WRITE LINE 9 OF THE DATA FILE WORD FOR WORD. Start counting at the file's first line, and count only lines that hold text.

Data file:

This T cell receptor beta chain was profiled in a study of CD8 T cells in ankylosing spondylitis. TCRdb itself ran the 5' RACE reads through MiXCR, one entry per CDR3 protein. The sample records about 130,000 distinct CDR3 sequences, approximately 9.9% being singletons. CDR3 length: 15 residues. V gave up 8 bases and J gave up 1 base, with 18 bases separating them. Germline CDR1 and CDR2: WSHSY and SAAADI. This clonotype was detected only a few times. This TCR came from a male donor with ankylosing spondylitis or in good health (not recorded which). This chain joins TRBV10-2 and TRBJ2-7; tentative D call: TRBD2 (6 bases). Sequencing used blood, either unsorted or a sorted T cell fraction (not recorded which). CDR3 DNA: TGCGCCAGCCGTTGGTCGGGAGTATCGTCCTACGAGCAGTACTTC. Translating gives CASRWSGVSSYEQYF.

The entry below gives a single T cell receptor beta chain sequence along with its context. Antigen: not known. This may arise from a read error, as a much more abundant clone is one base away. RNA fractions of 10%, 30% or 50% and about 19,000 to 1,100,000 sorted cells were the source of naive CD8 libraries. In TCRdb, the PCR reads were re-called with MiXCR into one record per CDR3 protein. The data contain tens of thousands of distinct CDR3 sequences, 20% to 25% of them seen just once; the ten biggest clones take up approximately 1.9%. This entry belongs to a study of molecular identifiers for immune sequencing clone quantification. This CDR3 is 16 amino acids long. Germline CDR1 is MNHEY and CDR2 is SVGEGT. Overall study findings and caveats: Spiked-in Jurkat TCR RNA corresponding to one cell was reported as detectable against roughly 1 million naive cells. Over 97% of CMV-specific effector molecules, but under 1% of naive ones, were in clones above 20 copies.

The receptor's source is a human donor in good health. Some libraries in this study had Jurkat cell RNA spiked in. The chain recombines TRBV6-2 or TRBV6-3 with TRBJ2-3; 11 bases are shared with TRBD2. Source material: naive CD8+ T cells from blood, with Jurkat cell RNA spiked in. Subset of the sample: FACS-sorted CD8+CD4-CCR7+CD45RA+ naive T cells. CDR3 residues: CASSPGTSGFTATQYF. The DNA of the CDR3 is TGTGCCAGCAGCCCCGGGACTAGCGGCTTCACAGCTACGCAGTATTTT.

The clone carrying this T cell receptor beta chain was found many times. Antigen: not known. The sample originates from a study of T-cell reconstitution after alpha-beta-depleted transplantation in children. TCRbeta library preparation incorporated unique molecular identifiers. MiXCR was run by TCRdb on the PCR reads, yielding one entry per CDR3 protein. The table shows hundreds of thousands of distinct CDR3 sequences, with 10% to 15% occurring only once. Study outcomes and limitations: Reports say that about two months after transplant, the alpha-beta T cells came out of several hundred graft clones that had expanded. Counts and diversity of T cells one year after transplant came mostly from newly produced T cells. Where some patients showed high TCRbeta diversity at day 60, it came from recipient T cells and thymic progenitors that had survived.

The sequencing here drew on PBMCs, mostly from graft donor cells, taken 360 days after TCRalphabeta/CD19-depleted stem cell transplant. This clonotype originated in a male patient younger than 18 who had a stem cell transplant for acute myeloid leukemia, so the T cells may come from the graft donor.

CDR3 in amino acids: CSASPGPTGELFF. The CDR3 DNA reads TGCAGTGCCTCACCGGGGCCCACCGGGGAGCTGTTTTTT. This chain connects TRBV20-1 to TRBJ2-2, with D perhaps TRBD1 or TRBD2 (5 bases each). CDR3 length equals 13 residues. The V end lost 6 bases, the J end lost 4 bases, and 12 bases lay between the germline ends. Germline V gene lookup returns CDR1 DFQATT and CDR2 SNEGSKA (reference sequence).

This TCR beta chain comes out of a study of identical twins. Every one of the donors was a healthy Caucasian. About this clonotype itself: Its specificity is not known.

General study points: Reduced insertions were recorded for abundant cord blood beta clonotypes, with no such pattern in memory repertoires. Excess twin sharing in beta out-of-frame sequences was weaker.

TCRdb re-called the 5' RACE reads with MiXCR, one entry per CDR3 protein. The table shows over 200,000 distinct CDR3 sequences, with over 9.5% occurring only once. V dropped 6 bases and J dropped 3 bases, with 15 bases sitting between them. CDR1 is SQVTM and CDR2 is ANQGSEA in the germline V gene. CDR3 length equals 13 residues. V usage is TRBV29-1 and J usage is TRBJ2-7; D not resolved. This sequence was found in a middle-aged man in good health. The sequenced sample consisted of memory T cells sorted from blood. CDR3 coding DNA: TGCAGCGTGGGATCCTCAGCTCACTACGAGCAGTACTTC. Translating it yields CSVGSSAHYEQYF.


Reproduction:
TCRdb re-called the 5' RACE reads with MiXCR, one entry per CDR3 protein. The table shows over 200,000 distinct CDR3 sequences, with over 9.5% occurring only once. V dropped 6 bases and J dropped 3 bases, with 15 bases sitting between them. CDR1 is SQVTM and CDR2 is ANQGSEA in the germline V gene. CDR3 length equals 13 residues. V usage is TRBV29-1 and J usage is TRBJ2-7; D not resolved. This sequence was found in a middle-aged man in good health. The sequenced sample consisted of memory T cells sorted from blood. CDR3 coding DNA: TGCAGCGTGGGATCCTCAGCTCACTACGAGCAGTACTTC. Translating it yields CSVGSSAHYEQYF.